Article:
Italian Cyber Security Report 2013 – Critical Infrastructure and Other Sensitive Sectors Readiness

Every economy of an advanced nation relies on information systems and interconnected networks, thus in
order to ensure the prosperity of a nation, making cyberspace a secure place becomes as crucial as securing
society from the presence of criminal bands. Cyber security means ensuring the safety of this cyberspace from
threats which can take different forms. Stealing secret information from national companies and government
institutions, attacking infrastructure vital for the functioning of the nation or attacking the privacy of the single
citizen can all be seen as extreme examples of a large spectrum of threats. Additionally, perpetrators of
attacks on cyberspace are now professionals working for governments, hacktivist organizations or criminal
bands rather than teenagers looking for some short-term celebrity as it was in the old days. Intelligence operations
are conducted through cyberspace in order to study the weaknesses of a nation and, to complete the
picture, in the military domain cyberspace is now seen as one of the dimensions of the battlefield just like
space, sea, ground and air. Understanding the complexity of the picture of making cyberspace a safe place
turns out to be a problem which is not only technical but rather a social, legal and economic one. Improving
cyber security knowledge, skills and capability of a nation will be essential for supporting an open society and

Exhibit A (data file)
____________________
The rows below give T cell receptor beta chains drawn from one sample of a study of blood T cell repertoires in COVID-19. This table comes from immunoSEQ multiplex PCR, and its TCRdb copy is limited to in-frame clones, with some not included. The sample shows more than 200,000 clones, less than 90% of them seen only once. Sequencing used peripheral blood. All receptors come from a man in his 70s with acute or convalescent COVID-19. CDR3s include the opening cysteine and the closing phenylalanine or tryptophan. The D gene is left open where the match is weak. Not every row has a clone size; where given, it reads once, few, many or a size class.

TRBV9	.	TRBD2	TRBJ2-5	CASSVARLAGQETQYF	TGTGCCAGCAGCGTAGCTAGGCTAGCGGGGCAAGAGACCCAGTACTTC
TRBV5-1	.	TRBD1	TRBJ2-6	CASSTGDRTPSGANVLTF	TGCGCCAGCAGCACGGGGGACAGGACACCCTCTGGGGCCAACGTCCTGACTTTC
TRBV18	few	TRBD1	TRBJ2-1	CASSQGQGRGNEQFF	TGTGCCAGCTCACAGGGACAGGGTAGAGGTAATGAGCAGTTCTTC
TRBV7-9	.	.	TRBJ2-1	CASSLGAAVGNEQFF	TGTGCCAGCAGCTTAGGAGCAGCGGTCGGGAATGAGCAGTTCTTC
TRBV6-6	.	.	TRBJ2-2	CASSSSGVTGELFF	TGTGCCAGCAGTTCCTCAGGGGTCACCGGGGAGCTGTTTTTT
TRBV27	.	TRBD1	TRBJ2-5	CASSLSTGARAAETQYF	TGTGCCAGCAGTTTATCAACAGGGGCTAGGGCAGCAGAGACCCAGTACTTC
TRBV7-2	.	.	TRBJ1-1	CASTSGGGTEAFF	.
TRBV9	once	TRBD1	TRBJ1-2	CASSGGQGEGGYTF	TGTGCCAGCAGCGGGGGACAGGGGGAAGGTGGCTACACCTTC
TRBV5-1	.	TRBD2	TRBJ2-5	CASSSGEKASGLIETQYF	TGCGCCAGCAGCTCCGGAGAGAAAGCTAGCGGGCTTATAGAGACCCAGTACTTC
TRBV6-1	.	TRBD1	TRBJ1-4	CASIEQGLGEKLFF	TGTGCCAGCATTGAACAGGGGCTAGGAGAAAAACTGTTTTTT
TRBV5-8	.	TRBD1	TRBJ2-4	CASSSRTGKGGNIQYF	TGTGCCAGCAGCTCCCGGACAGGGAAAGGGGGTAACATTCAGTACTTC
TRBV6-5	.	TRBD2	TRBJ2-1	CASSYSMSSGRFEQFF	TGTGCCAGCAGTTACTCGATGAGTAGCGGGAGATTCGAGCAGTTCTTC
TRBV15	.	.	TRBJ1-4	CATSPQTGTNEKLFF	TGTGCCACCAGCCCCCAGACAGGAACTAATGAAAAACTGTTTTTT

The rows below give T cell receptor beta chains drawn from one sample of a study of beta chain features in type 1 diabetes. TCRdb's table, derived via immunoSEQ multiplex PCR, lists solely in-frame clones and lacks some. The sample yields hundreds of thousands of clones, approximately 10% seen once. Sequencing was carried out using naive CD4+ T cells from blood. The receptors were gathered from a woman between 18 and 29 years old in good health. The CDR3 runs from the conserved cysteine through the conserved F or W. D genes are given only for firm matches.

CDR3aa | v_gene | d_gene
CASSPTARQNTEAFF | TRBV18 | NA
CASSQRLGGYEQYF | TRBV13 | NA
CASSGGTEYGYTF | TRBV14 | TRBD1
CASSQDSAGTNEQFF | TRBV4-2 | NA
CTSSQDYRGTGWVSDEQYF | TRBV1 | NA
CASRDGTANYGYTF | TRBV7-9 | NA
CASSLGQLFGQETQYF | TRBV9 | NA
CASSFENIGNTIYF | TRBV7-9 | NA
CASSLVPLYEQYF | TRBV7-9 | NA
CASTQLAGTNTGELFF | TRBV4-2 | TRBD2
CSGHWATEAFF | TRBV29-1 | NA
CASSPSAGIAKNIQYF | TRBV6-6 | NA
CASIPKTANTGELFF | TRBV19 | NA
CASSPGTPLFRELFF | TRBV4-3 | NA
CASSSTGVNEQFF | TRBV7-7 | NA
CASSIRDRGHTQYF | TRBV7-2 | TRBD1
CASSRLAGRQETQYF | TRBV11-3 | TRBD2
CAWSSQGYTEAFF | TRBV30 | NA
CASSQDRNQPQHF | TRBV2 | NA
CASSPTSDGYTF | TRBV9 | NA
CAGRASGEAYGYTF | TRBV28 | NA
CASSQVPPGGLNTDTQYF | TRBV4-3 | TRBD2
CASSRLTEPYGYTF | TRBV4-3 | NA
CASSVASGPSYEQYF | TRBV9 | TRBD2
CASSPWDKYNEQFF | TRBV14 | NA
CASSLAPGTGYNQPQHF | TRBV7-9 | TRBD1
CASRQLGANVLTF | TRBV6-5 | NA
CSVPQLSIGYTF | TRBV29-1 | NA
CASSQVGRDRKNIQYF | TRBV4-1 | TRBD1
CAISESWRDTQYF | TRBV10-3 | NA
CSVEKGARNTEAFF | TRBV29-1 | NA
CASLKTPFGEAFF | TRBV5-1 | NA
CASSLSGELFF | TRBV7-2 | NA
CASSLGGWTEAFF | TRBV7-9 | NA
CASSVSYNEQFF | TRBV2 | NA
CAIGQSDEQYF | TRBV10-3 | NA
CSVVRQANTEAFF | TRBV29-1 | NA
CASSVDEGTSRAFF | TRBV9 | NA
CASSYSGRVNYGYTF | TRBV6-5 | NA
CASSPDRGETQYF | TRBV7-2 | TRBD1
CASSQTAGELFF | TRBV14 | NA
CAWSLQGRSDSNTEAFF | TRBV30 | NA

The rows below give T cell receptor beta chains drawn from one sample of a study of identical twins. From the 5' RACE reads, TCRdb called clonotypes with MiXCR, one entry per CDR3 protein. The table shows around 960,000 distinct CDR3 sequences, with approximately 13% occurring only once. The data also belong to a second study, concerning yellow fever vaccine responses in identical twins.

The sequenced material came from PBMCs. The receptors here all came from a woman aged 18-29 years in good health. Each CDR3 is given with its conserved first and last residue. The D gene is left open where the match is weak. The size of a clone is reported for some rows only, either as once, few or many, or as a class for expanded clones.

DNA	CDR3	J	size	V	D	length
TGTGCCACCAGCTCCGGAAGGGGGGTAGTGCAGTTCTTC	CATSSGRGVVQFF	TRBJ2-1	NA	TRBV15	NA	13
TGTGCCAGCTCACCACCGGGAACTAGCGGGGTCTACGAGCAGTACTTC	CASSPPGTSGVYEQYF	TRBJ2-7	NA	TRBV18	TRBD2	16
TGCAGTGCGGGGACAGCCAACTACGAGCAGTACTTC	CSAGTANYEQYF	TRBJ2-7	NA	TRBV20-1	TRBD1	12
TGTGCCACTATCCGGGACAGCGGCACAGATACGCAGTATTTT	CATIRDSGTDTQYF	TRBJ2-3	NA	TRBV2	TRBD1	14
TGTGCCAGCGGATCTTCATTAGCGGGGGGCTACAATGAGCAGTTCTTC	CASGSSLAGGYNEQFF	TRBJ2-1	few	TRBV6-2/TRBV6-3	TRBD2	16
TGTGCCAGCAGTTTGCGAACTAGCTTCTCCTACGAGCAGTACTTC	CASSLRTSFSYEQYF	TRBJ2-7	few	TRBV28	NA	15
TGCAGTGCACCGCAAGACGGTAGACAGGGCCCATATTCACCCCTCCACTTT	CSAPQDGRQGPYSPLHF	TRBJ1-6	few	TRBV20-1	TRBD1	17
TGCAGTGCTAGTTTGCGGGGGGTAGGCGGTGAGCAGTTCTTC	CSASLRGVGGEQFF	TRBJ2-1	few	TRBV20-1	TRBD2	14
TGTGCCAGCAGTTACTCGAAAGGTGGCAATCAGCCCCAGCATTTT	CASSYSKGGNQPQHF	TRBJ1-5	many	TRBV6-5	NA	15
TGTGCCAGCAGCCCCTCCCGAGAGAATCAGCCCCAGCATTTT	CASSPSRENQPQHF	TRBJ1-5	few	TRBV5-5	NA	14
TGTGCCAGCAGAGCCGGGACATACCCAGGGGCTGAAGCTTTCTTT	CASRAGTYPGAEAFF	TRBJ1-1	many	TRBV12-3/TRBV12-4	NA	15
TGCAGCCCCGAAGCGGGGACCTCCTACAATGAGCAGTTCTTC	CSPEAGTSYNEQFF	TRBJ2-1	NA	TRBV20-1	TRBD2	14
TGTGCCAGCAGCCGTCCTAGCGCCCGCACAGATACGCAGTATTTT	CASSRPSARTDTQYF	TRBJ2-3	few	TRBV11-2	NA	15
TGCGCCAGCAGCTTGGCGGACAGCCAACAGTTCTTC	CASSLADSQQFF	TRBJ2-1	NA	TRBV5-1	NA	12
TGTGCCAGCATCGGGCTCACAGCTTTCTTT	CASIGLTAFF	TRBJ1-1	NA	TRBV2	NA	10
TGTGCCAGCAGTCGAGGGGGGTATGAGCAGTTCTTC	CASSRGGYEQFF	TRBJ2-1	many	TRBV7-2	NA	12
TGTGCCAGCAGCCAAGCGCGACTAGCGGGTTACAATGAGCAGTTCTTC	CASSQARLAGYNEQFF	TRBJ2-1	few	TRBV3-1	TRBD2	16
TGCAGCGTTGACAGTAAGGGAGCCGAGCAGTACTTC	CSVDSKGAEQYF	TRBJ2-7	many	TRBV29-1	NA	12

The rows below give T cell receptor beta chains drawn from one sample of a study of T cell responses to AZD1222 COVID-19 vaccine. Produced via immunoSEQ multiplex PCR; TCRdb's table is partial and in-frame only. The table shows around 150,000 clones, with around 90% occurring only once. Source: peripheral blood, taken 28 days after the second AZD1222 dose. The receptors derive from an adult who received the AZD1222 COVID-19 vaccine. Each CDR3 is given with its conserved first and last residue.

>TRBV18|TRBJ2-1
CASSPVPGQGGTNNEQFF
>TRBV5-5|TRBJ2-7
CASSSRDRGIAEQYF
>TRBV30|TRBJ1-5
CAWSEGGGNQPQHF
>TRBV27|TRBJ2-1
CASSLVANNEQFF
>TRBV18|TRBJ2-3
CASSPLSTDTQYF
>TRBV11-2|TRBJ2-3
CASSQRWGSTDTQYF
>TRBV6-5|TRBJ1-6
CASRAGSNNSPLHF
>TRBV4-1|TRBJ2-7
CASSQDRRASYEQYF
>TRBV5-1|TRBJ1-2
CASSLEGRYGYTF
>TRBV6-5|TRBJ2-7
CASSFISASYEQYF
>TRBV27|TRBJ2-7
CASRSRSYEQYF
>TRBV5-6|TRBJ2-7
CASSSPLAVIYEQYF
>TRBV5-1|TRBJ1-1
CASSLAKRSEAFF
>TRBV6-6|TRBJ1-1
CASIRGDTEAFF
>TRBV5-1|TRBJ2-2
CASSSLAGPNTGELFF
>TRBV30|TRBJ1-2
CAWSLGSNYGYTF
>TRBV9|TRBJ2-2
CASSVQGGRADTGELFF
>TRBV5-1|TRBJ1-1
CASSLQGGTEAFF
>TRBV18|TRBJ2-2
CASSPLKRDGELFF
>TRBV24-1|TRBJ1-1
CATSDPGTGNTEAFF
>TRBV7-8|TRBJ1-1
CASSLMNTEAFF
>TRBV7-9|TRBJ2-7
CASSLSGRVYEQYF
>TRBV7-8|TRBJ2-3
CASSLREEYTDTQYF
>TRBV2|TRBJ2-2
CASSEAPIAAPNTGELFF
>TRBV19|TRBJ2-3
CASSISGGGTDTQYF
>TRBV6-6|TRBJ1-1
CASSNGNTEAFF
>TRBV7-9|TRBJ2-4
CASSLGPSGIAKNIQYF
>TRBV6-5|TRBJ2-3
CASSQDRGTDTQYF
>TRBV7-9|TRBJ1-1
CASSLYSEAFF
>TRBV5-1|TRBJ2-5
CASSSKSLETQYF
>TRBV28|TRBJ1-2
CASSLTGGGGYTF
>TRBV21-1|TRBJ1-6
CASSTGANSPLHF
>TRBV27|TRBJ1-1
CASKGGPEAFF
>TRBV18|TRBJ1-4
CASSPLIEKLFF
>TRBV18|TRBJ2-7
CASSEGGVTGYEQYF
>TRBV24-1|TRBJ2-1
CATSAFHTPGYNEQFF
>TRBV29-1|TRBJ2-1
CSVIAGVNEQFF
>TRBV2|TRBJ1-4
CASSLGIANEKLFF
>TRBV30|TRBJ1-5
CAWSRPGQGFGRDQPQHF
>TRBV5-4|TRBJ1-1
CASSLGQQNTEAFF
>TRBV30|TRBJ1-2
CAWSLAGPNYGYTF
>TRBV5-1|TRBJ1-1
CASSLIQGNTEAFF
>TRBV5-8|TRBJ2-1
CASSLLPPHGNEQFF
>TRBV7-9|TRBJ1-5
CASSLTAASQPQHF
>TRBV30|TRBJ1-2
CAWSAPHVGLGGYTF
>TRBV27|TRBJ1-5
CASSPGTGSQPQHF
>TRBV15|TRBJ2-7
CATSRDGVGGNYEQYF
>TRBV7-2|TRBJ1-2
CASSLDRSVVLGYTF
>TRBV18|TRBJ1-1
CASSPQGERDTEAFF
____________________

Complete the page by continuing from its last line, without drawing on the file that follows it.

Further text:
for protecting its vital infrastructures such as telecommunication networks, power grid networks, industries,
financial infrastructures etc.
This report gives a break down of the Italian standpoint in the context of the protection of national critical
infrastructure and other sensitive sectors from cyber attacks from the legal and technological viewpoints. In
particular Chapter 1 discusses the notion of critical infrastructures and cyber security in the US and the EU. It
goes on to discuss the evolution and the number of cyber attacks sector by sector reported in the world and in
Italy and to provide some numbers related to the cost of cyber crime in Italy. In Chapter 2 the Italian scenario is
introduced in terms of the legislative landscape and of regulatory changes in the last decade. The chapter then
analyzes the current situation of the Computer Emergency Response Teams (CERT) present in Italy. Chapter 3
gives an overview, from both a legislative and operational perspective, of the level of maturity of some developed
countries (namely, France, the UK, Germany and the USA) in protecting their critical infrastructure and
other sensitive economic sectors. From this comparison, it seems Italy lags behind other developed countries
in terms of implementation of cyber security strategy. Italy still lacks a clear operational directive for the creation
of a national CERT which makes difficult, on one hand, assessing the exposure of Italy to cyber attacks
and, on the other hand, quick and coordinated deployment of countermeasures, in particular, when advanced
persistent threats are discovered.


Vai al report completo qui. 

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